5. I just found out that my Grandmother Helen Gregg (Osborn) was married to Alonzo Osborn and that Mom’s Syble Sue (Osborn) Tellier she was the youngest child and grew up in Grand Lake. I was so surprise all these years I never knew now I just need to keep on trying to find more of my family members I am so excited, now I have to make the trip to grand lake Colorado and see the land that I never knew.

    1. Theresa,
      I lost my list of relatives that attended the Lindsey and Osborn family reunion in Arvada, Colorado, on April 26, 2015. If I remember, you were there. Have you found the family information you were looking for?
      I am Joyce (Lindsey) Alexander. My mother is Mary Elizabeth (Osborn) Lindsey, sister of your mother.

    2. My father, Dr. John Batty, knew Lon. Dad told me that Lon told him he carried a container of small trout all the way to Lake Adams and put them in the fishless lake. Dad also told me that Lon had built the two fireplaces on our 1909 duplex log cabin on the south shore of GL.
      Steve Batty

      1. Steve,
        Is your dad’s house still there? If so, do you have an address for the house. I am going to Grand Lake soon and would like to see the house. Lon Osborn was my wife’s grandfather.

  6. My grandparents lived in Grand Lake during the late 1940s. My grandpa worked for the Bureau of Reclamation. I had heard my grandma talk about a dreadful place where the snow drifted over the windows in winter. Imagine my surprise when I first laid eyes on this paradise and realized it was the same place my grandma loathed. Then again life would have been hard up there back then, with a new baby and cut off from family in the wintertime.

  7. Recently I discovered that my great great Uncle William Longfellow Mason, his wife Juliett Chamberlain and their daughter Elizabeth Ethel Mason (called Bessie in Grand Lake) lived in Grand Lake and built a cabin at the turn of the century. I have been a lot of pictures of this family and their home in Grand Lake. Other pictures document the history of the area and our whole family is thrilled to see pictures of our ancestors. I have been told the original pictures are in some historic venue in Grand Lake. William and my great great grandfather Timothy Mason are brothers. I have done a lot of research on my family and to find pictures of that generation is just such a great find. I would like to see the album one day of the originals and visit Grand Lake. I lived in Colorado in the 1957 -58 time frame and visited Grand Lake. Little did I know that my mothers ancestors were there in the early 1900’s. So I plan on traveling to the area to see some of the history.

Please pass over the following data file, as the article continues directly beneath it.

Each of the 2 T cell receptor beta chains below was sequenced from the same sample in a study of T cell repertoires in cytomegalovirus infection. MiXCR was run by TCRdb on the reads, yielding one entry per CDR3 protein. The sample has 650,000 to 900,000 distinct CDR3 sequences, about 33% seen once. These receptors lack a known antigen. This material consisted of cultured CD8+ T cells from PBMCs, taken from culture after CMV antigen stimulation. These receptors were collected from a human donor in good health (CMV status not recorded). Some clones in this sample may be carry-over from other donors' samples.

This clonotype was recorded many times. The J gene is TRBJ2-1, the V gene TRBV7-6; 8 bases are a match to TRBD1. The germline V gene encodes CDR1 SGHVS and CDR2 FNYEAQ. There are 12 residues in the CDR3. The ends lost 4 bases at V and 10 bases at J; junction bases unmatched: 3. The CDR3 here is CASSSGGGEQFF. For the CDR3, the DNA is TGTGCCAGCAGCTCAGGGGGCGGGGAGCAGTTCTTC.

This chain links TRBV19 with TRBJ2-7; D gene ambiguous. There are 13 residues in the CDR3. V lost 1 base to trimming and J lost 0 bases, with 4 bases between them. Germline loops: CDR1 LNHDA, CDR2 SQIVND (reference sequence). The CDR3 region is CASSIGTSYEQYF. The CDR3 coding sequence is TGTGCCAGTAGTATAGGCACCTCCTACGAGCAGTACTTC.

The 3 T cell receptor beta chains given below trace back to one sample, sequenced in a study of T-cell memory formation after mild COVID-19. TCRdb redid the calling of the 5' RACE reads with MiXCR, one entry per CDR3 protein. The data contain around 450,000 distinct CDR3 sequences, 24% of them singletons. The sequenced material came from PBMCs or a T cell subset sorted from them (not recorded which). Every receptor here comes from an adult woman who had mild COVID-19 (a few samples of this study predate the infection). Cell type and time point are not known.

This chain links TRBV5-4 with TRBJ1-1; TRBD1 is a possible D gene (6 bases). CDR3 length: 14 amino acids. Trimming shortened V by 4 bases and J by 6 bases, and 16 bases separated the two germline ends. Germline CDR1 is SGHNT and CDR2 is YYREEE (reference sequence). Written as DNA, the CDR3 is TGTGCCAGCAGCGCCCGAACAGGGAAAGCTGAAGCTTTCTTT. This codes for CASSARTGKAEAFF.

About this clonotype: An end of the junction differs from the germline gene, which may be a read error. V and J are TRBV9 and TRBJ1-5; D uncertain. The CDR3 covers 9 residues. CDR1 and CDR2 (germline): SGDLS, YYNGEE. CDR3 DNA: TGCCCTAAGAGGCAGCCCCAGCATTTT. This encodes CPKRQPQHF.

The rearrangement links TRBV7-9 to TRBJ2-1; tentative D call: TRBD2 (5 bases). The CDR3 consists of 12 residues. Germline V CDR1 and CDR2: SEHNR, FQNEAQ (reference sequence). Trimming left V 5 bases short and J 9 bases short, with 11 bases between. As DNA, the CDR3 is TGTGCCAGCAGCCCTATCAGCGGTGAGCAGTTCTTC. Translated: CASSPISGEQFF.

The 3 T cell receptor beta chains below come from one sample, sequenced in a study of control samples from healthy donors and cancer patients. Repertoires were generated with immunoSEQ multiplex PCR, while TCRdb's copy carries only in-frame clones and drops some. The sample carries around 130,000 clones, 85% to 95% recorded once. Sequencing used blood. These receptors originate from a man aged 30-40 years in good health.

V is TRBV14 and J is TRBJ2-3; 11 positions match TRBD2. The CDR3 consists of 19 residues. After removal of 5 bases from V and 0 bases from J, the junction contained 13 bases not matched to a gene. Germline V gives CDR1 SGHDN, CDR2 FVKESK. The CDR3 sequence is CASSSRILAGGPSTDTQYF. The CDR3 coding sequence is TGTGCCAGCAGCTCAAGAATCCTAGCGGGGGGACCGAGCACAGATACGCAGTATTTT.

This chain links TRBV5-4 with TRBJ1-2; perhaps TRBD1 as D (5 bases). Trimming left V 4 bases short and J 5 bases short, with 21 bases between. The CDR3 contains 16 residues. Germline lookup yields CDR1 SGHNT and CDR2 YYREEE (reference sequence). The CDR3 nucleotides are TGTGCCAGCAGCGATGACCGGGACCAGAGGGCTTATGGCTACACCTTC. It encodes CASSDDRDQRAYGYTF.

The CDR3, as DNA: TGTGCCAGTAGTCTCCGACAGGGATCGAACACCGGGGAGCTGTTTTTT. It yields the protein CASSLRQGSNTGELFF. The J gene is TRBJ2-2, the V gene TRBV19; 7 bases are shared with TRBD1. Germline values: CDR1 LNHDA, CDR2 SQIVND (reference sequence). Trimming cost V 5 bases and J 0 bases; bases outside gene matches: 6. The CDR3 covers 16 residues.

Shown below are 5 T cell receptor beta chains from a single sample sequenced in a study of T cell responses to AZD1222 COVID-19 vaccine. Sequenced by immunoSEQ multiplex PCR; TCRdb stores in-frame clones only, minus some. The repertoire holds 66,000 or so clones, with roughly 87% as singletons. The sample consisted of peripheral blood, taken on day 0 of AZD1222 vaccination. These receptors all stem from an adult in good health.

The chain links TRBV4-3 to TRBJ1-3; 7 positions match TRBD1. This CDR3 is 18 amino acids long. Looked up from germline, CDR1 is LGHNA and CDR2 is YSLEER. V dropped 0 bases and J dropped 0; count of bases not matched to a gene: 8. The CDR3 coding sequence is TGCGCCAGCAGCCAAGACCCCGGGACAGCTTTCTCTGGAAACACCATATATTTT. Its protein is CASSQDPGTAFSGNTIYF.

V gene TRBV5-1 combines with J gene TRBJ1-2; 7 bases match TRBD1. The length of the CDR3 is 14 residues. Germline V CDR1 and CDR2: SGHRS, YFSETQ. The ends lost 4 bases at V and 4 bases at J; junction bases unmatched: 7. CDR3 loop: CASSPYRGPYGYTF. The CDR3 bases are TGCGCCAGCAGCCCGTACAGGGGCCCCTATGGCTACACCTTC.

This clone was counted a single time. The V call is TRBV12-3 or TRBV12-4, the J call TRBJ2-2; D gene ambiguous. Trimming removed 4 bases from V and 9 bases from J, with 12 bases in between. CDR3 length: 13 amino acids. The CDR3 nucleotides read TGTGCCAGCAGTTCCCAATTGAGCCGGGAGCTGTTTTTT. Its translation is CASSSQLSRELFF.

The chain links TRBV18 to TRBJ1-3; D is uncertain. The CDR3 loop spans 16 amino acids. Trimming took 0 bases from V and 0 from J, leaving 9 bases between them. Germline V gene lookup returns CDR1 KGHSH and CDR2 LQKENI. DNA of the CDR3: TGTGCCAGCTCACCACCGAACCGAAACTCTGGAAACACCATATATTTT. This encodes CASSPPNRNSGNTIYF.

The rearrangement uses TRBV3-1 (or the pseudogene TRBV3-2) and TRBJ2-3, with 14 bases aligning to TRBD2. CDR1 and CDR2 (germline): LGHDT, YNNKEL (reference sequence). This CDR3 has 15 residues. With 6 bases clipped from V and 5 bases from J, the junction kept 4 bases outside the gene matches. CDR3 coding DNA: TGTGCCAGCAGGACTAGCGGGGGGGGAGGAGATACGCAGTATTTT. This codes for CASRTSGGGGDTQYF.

8. I am looking for any information on the Harrington family that owned a large home on grand lake in the late 30s and early 40s. My father’s friend was Martin Harrington Jr. He graduated Yale with a law degree and became a prominent attorney in Denver in the 50s and 60s. I believe according to my father, Martin was a commodore of the yacht club for a few years and he and my father crewed a Star class sloop in the regattas and won the Lipton cup more than one time.
    I an also looking for info on the Humphries Drug Store. Jeanette Humphries was also a friend of my father.

    Thank you

    tom barry arvada, co.

  9. I had a cousin who spent many years in Grand Lake…. Her name was Marlene Collins Aldrich. I would love to hear from folks that knew her. Her mom and my grandmother would take roadtrips from New York State to Colorado together to visit.

  10. Tom Hudgins arrived in Grand Lake in the early 1970s. He worked for Grand Lake Log Homes for a while, then Grand Lake Plumbing (when Gordon Spitzmiller was the owner). Later worked as manager at Strachman’s Grocery Store in Granby, then for Sam Childress at Gambles store. I met Tom Hudgins at Jimmy Walker’s wedding in 1976 in Grand Lake. We were married in early 1977 at Church of the Pines. I moved to Grand Lake from Colorado Springs. My first job was with Marv Fischer at the Grand County Department of Building and Sanitation and Grand County Department of Development. We lived next door to John and Betsy Redder for several years. Best neighbors ever. Our first child, Marie, was born in 1978 in the hospital in Kremmling. We have many fond memories of Grand Lake and the Grand County. We moved to Michigan to be closer to my family. Sadly, my father passed away in early 1982, but we were glad he was able to know his first grandchild.

    1. Julie and Tom, my oh my a few years have gone by! This is Jimmy Walker, was trying to find out when Aunt Toots bought the store from Carins and came upon this site and your letter. Humphrey died in a cot next my Grand father, Len Zick during the 1918 epidemic. Hope you are well and getting thru this one. I had a gallery for 30 years in Denver and moved to the North Fork of Long Island to paint full time. I had a cousin who painted on the South Fork, Jackson Pollock.

      1. Thank you for this timely comment. Please share with us any other information you have about the Humphrey family

        1. Ugh… So many stories! The soda fountain, cowboy boots, comic books. I wrangled horses at Rustic Stables that my Greatuncle Harry Buntie started. I started out as a barn boy working for Rocky Garber and worked for him until I was out of college.